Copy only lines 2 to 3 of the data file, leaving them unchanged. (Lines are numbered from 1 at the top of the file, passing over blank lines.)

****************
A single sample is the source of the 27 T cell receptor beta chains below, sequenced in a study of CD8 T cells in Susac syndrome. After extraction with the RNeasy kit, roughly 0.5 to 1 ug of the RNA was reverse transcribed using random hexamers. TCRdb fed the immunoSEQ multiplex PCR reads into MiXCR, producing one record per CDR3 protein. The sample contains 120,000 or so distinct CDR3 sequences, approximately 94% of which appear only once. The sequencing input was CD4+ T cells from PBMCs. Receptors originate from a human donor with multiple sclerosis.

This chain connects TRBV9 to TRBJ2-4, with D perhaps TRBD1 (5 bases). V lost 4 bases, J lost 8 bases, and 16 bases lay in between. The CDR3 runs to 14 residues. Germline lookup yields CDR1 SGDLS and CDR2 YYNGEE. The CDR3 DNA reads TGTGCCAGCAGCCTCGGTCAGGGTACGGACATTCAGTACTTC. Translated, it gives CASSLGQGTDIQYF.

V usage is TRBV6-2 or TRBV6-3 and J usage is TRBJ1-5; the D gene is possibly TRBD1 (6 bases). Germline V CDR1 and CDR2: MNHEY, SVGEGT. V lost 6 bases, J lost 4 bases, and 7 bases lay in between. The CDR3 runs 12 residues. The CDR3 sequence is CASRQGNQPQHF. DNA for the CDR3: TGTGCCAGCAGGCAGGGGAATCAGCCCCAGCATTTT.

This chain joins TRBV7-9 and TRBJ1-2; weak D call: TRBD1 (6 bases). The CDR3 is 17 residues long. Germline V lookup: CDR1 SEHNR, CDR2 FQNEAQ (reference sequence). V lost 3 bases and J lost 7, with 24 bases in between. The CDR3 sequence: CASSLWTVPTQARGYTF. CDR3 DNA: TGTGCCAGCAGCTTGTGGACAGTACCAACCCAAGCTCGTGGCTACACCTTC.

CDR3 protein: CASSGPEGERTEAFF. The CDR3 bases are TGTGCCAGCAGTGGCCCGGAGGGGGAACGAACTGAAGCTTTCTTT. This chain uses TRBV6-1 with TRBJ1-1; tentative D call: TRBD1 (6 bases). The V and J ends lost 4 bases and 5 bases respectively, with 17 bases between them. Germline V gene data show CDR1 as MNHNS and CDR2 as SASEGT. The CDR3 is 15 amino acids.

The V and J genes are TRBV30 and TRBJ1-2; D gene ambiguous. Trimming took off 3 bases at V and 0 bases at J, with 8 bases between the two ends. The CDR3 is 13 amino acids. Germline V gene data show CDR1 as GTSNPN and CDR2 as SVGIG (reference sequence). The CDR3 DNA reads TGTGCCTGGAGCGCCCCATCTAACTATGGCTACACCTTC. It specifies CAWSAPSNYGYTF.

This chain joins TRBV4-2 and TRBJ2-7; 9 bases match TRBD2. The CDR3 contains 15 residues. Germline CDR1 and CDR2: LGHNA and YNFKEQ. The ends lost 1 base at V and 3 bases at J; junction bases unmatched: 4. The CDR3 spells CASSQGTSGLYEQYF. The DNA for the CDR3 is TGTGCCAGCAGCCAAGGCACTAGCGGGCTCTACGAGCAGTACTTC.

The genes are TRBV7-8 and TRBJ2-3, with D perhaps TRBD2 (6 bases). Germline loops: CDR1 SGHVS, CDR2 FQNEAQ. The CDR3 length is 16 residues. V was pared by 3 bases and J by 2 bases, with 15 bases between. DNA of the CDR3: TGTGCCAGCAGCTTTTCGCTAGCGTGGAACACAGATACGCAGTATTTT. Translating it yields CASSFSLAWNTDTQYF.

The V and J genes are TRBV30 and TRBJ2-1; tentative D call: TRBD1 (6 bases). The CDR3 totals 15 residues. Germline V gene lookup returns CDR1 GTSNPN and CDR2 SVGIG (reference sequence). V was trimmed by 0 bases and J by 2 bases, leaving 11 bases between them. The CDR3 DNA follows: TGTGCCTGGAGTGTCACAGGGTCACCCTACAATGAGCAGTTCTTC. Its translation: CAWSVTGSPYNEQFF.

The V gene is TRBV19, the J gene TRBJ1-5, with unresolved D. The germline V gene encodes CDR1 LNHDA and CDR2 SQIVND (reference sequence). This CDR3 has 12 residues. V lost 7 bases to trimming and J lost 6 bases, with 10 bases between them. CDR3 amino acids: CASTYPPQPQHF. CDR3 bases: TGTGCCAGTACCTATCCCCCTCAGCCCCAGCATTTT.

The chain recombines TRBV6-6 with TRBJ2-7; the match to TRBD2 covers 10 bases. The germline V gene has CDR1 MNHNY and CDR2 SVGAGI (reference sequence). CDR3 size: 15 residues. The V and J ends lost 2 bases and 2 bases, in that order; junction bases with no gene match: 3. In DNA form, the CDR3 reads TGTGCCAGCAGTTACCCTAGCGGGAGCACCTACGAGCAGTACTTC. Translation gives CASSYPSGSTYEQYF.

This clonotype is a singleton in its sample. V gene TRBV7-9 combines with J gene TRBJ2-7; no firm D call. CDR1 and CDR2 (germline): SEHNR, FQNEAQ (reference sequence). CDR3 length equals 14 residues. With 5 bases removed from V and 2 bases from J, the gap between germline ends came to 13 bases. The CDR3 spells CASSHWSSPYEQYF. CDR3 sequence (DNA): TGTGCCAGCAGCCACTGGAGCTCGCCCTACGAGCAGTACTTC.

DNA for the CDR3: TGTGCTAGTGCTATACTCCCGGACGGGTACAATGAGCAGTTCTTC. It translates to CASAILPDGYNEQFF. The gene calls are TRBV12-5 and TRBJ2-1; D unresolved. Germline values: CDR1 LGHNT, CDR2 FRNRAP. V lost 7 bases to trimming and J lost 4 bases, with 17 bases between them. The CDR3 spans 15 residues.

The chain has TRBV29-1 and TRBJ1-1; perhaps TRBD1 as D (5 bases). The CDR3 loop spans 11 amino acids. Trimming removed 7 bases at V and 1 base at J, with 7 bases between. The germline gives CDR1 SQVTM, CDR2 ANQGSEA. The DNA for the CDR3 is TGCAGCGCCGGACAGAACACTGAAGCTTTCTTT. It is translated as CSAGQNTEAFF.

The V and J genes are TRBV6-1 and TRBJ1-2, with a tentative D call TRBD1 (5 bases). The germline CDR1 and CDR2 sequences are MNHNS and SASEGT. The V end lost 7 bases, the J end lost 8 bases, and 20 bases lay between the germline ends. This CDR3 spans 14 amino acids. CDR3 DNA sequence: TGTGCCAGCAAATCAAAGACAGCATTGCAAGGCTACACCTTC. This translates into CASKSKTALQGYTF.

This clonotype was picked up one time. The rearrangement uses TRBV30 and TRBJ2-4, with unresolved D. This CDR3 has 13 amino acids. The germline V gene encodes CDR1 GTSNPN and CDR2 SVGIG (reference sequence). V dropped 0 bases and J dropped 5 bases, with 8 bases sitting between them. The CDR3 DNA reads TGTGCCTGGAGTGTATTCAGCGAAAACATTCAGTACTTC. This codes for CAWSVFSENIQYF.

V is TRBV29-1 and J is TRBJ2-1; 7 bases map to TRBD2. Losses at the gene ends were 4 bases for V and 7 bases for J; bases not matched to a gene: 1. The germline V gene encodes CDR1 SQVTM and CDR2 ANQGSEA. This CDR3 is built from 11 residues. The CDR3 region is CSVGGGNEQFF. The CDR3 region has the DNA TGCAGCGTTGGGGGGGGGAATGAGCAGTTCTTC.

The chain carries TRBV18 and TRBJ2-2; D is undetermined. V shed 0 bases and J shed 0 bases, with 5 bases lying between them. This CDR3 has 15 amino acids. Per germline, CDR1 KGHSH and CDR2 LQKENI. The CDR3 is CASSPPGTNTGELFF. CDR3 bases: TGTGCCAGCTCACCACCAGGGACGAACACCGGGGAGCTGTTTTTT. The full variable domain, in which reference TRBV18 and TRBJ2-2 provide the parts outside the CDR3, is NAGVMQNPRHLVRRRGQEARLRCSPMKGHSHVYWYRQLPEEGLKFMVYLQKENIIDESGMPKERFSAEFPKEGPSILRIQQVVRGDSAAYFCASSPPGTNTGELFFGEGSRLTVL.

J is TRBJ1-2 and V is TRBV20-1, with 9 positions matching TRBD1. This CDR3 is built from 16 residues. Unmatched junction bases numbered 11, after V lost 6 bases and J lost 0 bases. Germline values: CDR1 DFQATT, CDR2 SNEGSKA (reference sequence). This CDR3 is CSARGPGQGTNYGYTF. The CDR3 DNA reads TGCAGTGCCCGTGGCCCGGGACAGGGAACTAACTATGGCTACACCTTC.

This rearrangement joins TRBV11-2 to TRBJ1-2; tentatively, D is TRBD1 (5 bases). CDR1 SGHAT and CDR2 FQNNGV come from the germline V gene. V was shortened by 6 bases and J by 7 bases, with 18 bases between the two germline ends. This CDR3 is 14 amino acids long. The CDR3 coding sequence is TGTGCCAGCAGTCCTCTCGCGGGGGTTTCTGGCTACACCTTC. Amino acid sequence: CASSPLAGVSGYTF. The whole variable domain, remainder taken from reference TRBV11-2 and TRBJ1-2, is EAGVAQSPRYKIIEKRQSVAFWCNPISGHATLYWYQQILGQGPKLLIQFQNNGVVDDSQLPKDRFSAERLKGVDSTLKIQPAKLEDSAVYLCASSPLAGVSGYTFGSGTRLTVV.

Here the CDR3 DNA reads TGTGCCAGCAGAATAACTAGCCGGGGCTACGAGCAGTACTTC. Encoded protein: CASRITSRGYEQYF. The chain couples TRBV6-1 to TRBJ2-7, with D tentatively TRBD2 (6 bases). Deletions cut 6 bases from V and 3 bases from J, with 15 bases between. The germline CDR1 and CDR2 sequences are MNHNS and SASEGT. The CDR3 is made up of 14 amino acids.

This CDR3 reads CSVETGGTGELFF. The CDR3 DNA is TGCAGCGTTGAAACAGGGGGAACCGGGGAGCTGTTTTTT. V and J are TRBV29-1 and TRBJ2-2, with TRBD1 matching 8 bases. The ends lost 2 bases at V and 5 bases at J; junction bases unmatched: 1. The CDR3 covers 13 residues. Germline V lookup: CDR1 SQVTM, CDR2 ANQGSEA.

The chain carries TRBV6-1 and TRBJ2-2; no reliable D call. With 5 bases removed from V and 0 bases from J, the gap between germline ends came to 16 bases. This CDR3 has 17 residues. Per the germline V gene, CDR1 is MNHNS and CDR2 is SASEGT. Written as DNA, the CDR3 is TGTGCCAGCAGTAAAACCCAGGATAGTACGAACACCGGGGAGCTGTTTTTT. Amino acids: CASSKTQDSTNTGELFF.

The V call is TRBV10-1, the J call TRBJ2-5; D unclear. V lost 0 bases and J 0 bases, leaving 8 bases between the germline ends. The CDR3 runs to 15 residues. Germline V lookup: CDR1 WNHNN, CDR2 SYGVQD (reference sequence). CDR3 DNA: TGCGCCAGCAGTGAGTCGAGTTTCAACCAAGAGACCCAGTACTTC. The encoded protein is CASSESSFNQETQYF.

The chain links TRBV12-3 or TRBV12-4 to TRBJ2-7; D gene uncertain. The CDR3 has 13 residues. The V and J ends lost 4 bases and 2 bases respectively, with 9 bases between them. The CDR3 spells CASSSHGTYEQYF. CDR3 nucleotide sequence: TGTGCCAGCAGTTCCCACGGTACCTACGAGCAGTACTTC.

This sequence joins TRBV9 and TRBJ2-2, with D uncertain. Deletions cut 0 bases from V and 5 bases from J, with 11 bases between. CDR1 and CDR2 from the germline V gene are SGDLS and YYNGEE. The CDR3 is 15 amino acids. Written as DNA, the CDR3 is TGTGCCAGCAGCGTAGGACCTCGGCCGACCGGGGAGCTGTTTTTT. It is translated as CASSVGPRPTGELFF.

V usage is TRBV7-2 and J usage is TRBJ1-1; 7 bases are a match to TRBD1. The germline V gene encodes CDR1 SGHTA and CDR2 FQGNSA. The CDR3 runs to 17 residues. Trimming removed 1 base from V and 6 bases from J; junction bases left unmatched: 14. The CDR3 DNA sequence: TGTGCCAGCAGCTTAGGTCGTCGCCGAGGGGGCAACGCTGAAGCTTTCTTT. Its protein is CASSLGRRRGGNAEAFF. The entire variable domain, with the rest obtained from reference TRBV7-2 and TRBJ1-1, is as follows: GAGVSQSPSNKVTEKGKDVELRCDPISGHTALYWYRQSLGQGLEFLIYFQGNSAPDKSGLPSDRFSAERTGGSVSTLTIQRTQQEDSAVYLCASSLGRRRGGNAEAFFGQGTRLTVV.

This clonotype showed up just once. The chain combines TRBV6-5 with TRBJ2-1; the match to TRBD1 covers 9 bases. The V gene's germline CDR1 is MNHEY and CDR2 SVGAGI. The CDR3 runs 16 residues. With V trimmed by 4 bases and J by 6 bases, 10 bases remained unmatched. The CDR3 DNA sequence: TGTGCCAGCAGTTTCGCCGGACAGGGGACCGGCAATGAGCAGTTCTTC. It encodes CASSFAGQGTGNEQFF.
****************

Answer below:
This chain connects TRBV9 to TRBJ2-4, with D perhaps TRBD1 (5 bases). V lost 4 bases, J lost 8 bases, and 16 bases lay in between. The CDR3 runs to 14 residues. Germline lookup yields CDR1 SGDLS and CDR2 YYNGEE. The CDR3 DNA reads TGTGCCAGCAGCCTCGGTCAGGGTACGGACATTCAGTACTTC. Translated, it gives CASSLGQGTDIQYF.

V usage is TRBV6-2 or TRBV6-3 and J usage is TRBJ1-5; the D gene is possibly TRBD1 (6 bases). Germline V CDR1 and CDR2: MNHEY, SVGEGT. V lost 6 bases, J lost 4 bases, and 7 bases lay in between. The CDR3 runs 12 residues. The CDR3 sequence is CASRQGNQPQHF. DNA for the CDR3: TGTGCCAGCAGGCAGGGGAATCAGCCCCAGCATTTT.